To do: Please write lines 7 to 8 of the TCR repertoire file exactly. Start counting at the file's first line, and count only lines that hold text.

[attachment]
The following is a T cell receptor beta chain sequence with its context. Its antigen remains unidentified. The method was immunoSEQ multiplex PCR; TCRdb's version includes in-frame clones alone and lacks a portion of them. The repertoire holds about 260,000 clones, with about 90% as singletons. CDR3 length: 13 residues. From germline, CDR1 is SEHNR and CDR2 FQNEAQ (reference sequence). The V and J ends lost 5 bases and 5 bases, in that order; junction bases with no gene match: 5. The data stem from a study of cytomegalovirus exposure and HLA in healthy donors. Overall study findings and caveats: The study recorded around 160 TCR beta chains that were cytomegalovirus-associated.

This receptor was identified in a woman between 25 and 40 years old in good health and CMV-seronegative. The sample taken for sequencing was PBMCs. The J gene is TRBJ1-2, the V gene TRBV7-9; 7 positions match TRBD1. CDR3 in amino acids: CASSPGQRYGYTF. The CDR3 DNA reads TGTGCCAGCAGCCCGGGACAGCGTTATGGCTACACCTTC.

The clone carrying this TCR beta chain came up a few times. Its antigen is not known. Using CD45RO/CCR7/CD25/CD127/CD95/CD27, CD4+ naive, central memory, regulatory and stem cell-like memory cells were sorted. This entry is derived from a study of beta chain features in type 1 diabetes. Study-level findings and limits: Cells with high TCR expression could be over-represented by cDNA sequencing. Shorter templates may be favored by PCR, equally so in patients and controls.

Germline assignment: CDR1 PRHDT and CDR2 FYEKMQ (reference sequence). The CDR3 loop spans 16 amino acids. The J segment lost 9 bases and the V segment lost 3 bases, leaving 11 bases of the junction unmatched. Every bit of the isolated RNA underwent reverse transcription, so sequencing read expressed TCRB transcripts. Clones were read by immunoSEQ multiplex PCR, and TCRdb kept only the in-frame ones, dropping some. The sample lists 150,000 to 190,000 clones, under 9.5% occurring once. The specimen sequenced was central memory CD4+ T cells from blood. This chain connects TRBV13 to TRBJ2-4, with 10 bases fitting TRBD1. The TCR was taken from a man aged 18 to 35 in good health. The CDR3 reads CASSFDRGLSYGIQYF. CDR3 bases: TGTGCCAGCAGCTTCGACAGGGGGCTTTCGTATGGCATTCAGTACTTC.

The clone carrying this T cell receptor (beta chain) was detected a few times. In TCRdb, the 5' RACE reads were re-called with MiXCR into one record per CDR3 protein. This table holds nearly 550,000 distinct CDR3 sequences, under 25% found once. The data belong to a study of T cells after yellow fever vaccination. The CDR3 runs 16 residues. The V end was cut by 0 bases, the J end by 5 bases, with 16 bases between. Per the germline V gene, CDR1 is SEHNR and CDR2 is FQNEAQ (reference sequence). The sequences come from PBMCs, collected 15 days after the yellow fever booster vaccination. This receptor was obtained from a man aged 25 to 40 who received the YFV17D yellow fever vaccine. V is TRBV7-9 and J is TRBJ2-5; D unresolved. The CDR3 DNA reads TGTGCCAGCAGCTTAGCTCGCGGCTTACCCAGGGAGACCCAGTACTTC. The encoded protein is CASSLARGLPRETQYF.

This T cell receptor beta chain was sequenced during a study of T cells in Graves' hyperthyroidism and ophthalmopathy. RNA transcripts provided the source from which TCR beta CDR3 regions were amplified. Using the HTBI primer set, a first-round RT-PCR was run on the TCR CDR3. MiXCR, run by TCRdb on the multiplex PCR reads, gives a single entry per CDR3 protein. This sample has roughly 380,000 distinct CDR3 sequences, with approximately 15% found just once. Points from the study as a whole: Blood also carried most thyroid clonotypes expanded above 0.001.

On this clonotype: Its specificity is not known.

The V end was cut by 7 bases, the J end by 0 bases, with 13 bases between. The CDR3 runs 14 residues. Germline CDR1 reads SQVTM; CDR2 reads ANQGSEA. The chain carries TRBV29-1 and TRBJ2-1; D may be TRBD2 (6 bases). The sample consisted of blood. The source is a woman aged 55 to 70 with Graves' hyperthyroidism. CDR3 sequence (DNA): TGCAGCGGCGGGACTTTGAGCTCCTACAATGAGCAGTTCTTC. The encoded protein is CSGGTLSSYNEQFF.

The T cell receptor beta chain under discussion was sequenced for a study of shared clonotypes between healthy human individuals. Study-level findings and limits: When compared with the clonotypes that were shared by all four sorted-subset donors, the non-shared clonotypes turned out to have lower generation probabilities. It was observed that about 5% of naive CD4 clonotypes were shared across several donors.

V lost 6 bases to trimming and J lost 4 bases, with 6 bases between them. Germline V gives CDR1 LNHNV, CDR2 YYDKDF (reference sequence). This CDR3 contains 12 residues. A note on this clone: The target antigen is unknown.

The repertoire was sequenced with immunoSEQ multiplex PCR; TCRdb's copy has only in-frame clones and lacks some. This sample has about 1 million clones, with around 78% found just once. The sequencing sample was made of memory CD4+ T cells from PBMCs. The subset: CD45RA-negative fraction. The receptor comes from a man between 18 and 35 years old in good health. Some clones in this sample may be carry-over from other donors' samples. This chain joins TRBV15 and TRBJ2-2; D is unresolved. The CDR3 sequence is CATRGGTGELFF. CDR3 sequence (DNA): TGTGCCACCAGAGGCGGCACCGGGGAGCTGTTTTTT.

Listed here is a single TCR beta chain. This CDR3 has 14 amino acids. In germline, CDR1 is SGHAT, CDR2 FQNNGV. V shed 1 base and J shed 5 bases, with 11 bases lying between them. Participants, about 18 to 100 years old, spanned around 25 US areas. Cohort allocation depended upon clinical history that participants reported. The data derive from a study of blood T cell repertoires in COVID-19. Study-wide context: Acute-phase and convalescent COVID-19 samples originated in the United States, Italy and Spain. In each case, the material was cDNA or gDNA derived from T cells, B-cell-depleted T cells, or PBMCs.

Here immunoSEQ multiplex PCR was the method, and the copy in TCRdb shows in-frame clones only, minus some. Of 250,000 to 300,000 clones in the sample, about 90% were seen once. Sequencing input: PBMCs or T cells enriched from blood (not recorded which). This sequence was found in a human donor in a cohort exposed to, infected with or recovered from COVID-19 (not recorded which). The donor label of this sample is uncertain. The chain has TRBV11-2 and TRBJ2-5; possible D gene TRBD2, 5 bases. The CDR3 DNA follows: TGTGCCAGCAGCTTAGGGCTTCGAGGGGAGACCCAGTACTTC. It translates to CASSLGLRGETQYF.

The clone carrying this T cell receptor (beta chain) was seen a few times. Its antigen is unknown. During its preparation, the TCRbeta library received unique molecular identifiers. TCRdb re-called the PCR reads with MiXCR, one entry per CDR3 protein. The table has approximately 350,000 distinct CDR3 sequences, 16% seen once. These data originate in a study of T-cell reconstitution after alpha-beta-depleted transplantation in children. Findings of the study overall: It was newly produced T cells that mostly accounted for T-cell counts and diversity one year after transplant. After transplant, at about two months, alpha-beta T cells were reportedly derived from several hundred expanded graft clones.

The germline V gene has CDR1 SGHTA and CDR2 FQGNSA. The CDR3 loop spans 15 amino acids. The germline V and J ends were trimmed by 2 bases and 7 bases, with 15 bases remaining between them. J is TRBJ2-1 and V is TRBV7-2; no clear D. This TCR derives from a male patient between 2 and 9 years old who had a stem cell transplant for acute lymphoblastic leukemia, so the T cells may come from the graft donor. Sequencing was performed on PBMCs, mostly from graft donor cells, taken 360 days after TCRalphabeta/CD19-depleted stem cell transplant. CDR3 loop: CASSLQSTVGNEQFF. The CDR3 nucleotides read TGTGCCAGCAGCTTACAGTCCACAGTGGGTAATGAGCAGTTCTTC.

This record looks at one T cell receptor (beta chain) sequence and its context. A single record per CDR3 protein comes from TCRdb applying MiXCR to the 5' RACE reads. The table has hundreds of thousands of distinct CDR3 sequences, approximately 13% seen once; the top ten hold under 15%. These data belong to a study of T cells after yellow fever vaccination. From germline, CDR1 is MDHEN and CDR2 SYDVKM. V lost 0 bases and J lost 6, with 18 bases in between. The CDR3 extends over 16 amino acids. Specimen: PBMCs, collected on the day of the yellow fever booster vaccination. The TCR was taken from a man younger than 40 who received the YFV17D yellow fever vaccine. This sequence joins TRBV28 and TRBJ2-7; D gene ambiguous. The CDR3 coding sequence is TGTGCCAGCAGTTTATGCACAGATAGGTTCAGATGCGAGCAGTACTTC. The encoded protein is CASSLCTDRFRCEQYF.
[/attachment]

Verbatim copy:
On this clonotype: Its specificity is not known.

The V end was cut by 7 bases, the J end by 0 bases, with 13 bases between. The CDR3 runs 14 residues. Germline CDR1 reads SQVTM; CDR2 reads ANQGSEA. The chain carries TRBV29-1 and TRBJ2-1; D may be TRBD2 (6 bases). The sample consisted of blood. The source is a woman aged 55 to 70 with Graves' hyperthyroidism. CDR3 sequence (DNA): TGCAGCGGCGGGACTTTGAGCTCCTACAATGAGCAGTTCTTC. The encoded protein is CSGGTLSSYNEQFF.